Sadly, stories of racial harassment are all too common these days. But the case of Ruhi Rahman has a positive outcome — and can teach us all a thing or two about standing up for what’s right.
Rahman was travelling with her sister on the metro in Newcastle this week when a man began to harass her. According to a post on her Facebook page, he made threatening comments such as, “get out of this seat now this is my country” and “you’re bombing different countries and don’t deserve to be here or in this country.”
However, instead of having to deal with the harassment alone, Rahman found herself with an ally in the stranger standing next to her on the train. She “supported me and helped,” Rahman said, adding, “After a while most of the people on the metro came over and spoke up for us and were being so supportive.”
A witness to the incident, who wants to remain anonymous, confirmed Rahman’s story: “A few of us immediately told him to back off and leave them alone, then quite quickly pretty much the whole carriage joined in. Everyone from mams to students to nanas were telling this kid to leave the lasses alone and told him that he was the one that needed to leave, as he stamped his feet a little bit and half-arsedly tried to argue that he shouldn’t have to leave and we’d be sorry when the women blew the train up.” [sic]
The witness continued, “But by this point he was being pretty much yelled at by everyone who were telling him to get off at the next station. Two older blokes in their toon tops and scarves came forward and said he could leave at the next stop or he was getting dragged off. So he tottled off with his hate filled little tail between his legs while the carriage clapped and gave a little cheer and the women thanked and hugged everyone for sticking up for them and said how lovely it was that everyone came together for such a display of unity.” [sic]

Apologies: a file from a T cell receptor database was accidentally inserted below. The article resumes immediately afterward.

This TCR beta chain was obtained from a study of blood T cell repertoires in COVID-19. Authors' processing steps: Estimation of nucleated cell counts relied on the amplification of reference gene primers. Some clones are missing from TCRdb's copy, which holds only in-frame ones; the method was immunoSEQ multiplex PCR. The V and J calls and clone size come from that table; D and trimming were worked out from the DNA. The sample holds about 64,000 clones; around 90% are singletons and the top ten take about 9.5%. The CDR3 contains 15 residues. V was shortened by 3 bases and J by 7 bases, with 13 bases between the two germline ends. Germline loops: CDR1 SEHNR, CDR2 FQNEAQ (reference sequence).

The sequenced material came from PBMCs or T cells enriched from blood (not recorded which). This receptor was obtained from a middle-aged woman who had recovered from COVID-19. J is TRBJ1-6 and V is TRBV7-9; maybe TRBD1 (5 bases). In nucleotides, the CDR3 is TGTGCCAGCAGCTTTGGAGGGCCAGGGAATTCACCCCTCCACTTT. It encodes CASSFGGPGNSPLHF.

At a time when the news is filled with terror attacks and threats, and a backlash against refugees and Muslims living in the U.K., Rahman’s experience reminds us that what the tabloids say isn’t necessarily a reflection of the feelings of the ordinary people on the street. Many of us feel helpless right now, but there’s true power in coming together and taking action whenever we see acts of hatred.